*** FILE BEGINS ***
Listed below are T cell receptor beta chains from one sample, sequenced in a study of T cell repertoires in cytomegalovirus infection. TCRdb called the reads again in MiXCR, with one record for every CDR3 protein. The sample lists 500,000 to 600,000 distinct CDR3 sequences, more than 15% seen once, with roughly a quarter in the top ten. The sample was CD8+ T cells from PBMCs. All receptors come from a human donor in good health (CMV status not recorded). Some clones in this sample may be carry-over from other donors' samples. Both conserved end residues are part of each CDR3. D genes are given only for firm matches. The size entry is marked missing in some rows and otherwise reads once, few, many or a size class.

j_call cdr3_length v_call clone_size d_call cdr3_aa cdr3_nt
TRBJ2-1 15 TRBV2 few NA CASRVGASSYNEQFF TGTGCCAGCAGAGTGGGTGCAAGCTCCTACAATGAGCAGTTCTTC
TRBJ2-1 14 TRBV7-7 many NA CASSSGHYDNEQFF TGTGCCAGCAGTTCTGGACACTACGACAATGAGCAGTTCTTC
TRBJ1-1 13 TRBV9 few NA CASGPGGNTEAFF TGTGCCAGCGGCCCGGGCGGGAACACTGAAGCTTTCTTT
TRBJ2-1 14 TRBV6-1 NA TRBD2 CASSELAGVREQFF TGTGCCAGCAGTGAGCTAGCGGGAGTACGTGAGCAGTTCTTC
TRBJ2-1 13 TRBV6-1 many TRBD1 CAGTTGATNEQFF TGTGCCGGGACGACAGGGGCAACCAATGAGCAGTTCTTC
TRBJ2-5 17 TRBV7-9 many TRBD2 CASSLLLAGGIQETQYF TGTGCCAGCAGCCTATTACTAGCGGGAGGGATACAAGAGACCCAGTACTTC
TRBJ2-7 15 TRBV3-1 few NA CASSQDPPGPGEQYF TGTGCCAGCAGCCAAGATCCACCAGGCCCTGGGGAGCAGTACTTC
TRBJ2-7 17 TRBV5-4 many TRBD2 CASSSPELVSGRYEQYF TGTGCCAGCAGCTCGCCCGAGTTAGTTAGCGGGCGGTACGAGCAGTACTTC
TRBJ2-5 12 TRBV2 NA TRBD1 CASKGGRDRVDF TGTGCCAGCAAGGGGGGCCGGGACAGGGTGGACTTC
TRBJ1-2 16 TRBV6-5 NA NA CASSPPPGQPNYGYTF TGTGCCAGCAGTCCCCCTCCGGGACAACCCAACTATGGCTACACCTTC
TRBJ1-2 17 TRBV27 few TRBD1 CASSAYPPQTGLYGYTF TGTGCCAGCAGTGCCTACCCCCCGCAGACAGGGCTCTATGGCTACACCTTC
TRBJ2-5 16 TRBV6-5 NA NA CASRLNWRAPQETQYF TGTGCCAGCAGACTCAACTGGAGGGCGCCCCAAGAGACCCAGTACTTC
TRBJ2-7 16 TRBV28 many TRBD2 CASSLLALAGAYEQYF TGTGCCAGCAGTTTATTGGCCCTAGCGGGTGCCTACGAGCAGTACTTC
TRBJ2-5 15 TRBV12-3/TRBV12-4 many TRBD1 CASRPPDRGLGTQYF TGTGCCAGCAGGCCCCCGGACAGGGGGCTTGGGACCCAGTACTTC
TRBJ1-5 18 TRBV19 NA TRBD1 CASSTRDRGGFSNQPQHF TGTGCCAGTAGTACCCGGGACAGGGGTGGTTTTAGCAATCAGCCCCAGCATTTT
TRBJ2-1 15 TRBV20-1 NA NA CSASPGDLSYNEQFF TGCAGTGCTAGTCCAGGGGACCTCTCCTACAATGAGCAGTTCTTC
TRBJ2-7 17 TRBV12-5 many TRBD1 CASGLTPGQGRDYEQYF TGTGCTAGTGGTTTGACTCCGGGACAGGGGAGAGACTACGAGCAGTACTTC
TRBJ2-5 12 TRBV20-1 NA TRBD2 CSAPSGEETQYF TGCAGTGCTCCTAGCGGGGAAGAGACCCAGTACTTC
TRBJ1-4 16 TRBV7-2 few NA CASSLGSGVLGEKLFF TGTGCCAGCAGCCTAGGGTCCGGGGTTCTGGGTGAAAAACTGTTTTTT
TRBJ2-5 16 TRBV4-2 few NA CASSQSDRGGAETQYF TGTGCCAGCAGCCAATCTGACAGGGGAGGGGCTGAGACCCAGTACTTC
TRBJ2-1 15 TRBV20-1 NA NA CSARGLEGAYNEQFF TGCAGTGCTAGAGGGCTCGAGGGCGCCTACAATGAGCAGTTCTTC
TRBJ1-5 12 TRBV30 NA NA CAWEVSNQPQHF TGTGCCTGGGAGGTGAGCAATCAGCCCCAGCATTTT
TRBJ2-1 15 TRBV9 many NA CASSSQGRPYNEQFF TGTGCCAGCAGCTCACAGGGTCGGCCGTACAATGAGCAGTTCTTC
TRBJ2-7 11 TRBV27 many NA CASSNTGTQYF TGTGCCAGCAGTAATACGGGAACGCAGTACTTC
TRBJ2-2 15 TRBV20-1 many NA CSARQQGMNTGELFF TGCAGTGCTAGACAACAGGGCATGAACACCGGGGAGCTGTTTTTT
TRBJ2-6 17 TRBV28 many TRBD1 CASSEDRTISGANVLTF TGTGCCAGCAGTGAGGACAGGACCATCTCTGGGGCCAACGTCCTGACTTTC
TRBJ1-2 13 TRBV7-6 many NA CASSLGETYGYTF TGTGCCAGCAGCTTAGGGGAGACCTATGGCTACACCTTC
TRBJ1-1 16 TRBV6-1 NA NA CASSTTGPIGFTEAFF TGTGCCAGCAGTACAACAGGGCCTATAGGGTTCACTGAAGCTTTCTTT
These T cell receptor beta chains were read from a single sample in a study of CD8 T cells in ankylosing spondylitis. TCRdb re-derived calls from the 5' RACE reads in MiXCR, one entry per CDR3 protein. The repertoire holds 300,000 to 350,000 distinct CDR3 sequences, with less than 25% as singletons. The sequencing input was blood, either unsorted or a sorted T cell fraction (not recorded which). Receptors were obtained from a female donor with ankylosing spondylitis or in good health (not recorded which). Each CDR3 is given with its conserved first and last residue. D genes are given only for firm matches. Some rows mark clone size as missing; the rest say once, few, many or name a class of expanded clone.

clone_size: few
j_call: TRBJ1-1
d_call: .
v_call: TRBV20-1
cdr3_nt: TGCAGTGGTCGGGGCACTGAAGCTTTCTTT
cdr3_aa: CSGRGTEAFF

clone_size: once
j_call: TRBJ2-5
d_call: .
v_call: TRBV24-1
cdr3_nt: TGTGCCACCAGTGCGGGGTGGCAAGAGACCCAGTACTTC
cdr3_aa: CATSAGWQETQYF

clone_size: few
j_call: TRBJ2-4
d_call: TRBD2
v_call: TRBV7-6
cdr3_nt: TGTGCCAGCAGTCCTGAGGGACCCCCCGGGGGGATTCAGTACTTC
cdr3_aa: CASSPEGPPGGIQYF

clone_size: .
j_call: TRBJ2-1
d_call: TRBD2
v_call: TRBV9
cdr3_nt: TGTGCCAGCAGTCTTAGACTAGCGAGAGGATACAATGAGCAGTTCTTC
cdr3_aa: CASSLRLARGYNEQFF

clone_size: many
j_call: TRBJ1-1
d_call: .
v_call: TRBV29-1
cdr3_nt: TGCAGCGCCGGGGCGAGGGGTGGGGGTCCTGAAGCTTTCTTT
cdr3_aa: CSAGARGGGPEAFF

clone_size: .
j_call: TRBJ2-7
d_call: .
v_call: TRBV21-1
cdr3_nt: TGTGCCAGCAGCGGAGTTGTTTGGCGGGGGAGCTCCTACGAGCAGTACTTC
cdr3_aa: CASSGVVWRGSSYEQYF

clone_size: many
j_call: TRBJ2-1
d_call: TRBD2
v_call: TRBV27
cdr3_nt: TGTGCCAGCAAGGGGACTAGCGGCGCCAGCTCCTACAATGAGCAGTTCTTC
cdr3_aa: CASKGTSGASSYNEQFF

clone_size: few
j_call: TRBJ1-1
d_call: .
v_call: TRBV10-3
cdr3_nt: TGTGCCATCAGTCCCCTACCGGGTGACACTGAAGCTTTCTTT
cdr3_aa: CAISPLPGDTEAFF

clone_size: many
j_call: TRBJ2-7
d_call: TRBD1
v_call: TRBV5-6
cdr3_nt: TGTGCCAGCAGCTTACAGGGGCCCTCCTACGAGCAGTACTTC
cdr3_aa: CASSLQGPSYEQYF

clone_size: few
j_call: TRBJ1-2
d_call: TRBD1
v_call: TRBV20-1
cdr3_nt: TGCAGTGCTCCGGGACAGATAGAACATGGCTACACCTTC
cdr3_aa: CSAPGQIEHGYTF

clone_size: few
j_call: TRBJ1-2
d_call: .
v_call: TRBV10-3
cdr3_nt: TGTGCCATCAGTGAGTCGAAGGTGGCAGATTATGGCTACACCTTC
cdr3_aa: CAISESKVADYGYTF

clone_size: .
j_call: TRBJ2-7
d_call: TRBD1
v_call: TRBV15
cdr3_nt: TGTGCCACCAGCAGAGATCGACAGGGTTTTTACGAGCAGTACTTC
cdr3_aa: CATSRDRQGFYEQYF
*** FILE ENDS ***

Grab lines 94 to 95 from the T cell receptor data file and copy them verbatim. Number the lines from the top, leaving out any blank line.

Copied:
d_call: .
v_call: TRBV10-3